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Copper Country

Copper Harbor

The village of Copper Harbor, Michigan's northernmost community, offers the visitor an opportunity to visit a truly unique Upper Peninsula community.

The discovery of huge pure copper deposits in 1843 produced the need for a government land office. In 1844, the first contingent of U.S. Army troops arrived to begin construction of Fort Wilkins to maintain law and order in the settlement of mineral prospectors.

Some of the early miners stayed on to settle the area and became the ancestors of many of the current townfolk and shop owners.

The port of Copper Harbor became one of the main shipping points for copper going out and supplies coming in. The original Copper Harbor Lighthouse was built in 1849, the present one in 1867. Much of what was built then is still there for you to see today.

Today, the range of activities and the number of businesses catering to the visitor has brought the community to it's largest population since the earliest days of the Copper Boom. This is truly a town designed for the visitor.

Copper Harbor is the gateway to Isle Royale. This unique island National Park is an archipelago of wilderness in beautiful Lake Superior. No vehicular travel ensures peace for the residents, like moose and wolves, and for the visitor, who can escape to this special place and explore by foot or boat. There are many campgrounds available and a Lodge managed by the National Forest Service. Take a boat to different parts of the island. Ferry service is available from Copper Harbor.

In the summer, take a boat tour out to the Copper Harbor Lighthouse and Museum, see Fort Wilkins, visit the remains of the Clark Mine and the ghost town of Mandan, take the boat to Isle Royale, enjoy the Estivant Pines.

Thrill to a scenic sunset cruise on Lake Superior, go deep sea fishing or scuba dive the Keweenaw Underwater Preserve. Have a marvelous meal of Lake Trout or Whitefish at one of our outstanding restaurants.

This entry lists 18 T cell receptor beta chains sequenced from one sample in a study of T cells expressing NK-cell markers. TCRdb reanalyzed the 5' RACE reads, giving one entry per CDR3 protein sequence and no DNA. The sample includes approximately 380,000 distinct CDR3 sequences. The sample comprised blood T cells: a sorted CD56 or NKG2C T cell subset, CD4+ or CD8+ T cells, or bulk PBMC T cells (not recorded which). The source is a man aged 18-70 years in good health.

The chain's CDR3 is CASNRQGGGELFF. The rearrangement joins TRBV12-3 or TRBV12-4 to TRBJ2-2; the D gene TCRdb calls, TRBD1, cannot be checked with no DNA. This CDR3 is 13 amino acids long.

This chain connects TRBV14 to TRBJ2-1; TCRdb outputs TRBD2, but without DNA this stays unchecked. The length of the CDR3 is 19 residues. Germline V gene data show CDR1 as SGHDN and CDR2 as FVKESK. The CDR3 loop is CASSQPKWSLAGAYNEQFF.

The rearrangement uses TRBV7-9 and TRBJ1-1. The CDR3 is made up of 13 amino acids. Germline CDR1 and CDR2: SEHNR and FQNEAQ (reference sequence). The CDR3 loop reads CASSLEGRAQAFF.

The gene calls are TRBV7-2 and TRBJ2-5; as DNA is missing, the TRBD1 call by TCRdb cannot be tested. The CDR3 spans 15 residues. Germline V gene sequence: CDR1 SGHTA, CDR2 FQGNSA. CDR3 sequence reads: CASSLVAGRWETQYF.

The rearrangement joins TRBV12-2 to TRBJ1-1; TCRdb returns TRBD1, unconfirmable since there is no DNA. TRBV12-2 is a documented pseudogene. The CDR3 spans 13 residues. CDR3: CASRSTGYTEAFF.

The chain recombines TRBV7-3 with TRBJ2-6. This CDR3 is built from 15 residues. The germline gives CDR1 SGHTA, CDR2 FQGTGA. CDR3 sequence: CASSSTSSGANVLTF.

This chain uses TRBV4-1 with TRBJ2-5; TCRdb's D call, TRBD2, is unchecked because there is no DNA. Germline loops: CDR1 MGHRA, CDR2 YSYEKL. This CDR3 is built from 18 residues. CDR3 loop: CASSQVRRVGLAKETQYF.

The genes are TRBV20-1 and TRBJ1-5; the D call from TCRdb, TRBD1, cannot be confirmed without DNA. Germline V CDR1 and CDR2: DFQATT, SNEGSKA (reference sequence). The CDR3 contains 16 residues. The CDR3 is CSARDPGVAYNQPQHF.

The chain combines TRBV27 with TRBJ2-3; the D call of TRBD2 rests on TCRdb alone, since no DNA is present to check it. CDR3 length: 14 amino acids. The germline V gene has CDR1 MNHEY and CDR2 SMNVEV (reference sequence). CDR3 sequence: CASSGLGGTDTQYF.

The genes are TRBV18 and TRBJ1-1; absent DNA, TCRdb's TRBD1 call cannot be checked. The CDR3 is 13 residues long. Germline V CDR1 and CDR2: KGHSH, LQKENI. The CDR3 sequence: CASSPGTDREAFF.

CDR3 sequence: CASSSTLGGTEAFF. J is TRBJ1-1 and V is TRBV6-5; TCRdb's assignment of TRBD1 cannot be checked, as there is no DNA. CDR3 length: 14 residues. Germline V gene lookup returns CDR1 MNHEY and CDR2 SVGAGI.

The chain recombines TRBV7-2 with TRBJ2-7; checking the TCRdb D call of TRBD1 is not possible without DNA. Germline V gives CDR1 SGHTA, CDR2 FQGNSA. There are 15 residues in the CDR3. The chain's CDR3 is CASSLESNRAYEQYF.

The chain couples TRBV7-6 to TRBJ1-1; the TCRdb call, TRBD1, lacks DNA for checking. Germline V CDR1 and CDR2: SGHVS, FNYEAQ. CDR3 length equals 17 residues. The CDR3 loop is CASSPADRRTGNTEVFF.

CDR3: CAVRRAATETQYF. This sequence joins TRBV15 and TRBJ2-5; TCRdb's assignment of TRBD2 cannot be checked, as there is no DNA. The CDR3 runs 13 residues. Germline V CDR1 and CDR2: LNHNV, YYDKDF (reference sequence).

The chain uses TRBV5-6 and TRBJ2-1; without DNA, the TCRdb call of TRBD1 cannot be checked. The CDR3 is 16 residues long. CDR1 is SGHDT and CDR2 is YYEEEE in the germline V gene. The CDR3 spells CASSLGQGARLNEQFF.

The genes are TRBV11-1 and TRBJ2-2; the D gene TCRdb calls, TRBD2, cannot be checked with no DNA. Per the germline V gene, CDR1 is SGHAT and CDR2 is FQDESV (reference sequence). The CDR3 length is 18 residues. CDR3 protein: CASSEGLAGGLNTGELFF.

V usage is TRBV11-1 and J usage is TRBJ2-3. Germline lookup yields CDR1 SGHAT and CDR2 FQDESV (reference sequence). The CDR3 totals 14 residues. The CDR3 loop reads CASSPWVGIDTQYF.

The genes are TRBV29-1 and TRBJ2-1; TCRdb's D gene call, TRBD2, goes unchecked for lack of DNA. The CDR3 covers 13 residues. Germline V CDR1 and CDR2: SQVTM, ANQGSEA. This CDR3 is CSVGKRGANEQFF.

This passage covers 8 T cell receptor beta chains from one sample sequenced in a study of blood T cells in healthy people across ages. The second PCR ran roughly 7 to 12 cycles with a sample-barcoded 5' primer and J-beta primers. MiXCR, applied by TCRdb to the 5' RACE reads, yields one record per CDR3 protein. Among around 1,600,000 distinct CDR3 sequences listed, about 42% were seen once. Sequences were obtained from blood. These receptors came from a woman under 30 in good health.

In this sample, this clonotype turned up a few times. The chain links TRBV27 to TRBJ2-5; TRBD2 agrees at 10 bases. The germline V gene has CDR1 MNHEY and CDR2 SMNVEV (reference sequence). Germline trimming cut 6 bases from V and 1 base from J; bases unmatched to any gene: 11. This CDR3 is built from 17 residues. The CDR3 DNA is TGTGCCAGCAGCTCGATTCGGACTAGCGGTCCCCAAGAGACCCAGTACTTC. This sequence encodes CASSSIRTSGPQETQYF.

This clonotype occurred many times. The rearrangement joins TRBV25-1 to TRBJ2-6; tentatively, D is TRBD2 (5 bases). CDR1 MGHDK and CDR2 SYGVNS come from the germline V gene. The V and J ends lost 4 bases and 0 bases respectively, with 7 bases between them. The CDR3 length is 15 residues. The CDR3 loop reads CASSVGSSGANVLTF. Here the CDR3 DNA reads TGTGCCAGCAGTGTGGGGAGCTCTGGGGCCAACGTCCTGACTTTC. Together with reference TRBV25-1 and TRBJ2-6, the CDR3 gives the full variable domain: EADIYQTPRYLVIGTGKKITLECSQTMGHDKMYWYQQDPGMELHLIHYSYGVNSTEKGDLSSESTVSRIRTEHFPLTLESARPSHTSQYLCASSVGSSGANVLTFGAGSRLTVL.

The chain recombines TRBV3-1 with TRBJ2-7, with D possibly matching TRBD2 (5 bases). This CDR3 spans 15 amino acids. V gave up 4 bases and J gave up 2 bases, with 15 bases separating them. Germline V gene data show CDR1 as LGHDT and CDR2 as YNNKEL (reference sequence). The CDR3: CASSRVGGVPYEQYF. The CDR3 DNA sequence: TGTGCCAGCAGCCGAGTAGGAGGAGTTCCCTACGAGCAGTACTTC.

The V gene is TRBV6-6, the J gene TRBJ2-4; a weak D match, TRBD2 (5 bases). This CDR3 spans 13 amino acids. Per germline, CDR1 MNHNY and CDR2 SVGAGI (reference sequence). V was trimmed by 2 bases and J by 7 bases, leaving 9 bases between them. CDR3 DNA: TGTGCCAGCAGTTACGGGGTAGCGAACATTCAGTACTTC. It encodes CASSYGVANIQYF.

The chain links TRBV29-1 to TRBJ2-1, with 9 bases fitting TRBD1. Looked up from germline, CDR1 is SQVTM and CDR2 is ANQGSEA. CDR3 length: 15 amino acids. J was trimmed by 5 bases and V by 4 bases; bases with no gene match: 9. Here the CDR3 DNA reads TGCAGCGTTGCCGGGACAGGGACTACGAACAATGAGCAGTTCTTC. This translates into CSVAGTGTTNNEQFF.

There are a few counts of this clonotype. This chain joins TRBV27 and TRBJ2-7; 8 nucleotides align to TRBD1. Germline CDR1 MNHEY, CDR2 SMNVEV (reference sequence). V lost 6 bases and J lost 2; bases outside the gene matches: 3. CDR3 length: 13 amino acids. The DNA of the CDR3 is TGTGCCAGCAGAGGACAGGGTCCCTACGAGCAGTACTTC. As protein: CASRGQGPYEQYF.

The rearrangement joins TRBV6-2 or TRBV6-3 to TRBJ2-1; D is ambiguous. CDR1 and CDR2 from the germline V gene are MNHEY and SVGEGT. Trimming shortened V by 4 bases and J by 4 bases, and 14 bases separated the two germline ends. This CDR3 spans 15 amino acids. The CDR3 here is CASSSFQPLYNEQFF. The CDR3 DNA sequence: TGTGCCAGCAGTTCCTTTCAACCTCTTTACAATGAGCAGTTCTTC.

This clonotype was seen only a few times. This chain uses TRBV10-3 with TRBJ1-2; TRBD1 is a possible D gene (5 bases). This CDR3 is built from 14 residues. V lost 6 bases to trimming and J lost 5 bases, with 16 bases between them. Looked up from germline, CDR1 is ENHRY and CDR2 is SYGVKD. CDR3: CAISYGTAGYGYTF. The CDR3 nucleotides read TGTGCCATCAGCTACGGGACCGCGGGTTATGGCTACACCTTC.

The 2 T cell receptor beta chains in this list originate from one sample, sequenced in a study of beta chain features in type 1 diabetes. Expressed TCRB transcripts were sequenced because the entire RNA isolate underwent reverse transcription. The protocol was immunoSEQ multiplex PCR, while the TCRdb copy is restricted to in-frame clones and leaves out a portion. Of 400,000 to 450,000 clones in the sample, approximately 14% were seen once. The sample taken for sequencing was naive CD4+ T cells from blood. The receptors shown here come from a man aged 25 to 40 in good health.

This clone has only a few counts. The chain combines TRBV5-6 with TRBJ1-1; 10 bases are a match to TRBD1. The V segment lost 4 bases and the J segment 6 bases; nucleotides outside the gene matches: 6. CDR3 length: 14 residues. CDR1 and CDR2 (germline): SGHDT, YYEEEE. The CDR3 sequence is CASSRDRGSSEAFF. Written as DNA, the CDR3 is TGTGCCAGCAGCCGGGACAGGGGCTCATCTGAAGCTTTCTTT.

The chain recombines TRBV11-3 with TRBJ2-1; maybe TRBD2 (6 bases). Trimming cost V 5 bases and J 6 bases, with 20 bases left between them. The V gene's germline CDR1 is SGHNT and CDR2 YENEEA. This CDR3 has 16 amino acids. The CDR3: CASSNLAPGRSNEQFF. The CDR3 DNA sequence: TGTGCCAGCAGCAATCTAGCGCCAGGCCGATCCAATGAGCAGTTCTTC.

Charter a boat for a private party, photography cruise, bird watching cruise or sightseeing. Take a drive up Brockway Mountain. On a clear day you can see Isle Royale, 56 miles away, from the top of Brockway Mountain (735 feet above Lake level, and 1337 feet above sea level).

In any season, enjoy the beauties and recreational opportunities of Copper Harbor and Lake Superior.

Houghton and the Keweenaw Peninsula

Houghton, MI, located on Highway 41 in the Upper Peninsula, was named after Douglass Houghton who was Michigan's first appointed state geologist. Douglass Houghton discovered the vast copper deposits in the Keweenaw Peninsula in 1840, and the town started to grow and develop.

Houghton is the home of Michigan Technological University and the A. E. Seaman Mineralogical Museum. The Museum holds an exciting collection of minerals from the area, as well as other parts of the world and is open to the public. MTU, with approximately 6,100 students, is one of the top engineering schools in the world.

You will see many turn-of-the-century buildings made from Jacobsville sandstone as you drive down the main street.

Especially noteworthy are the Court House, the Douglass House built in 1860, and the many area churches. Architectural students, photographers, and historians will be able to enjoy these unusual buildings.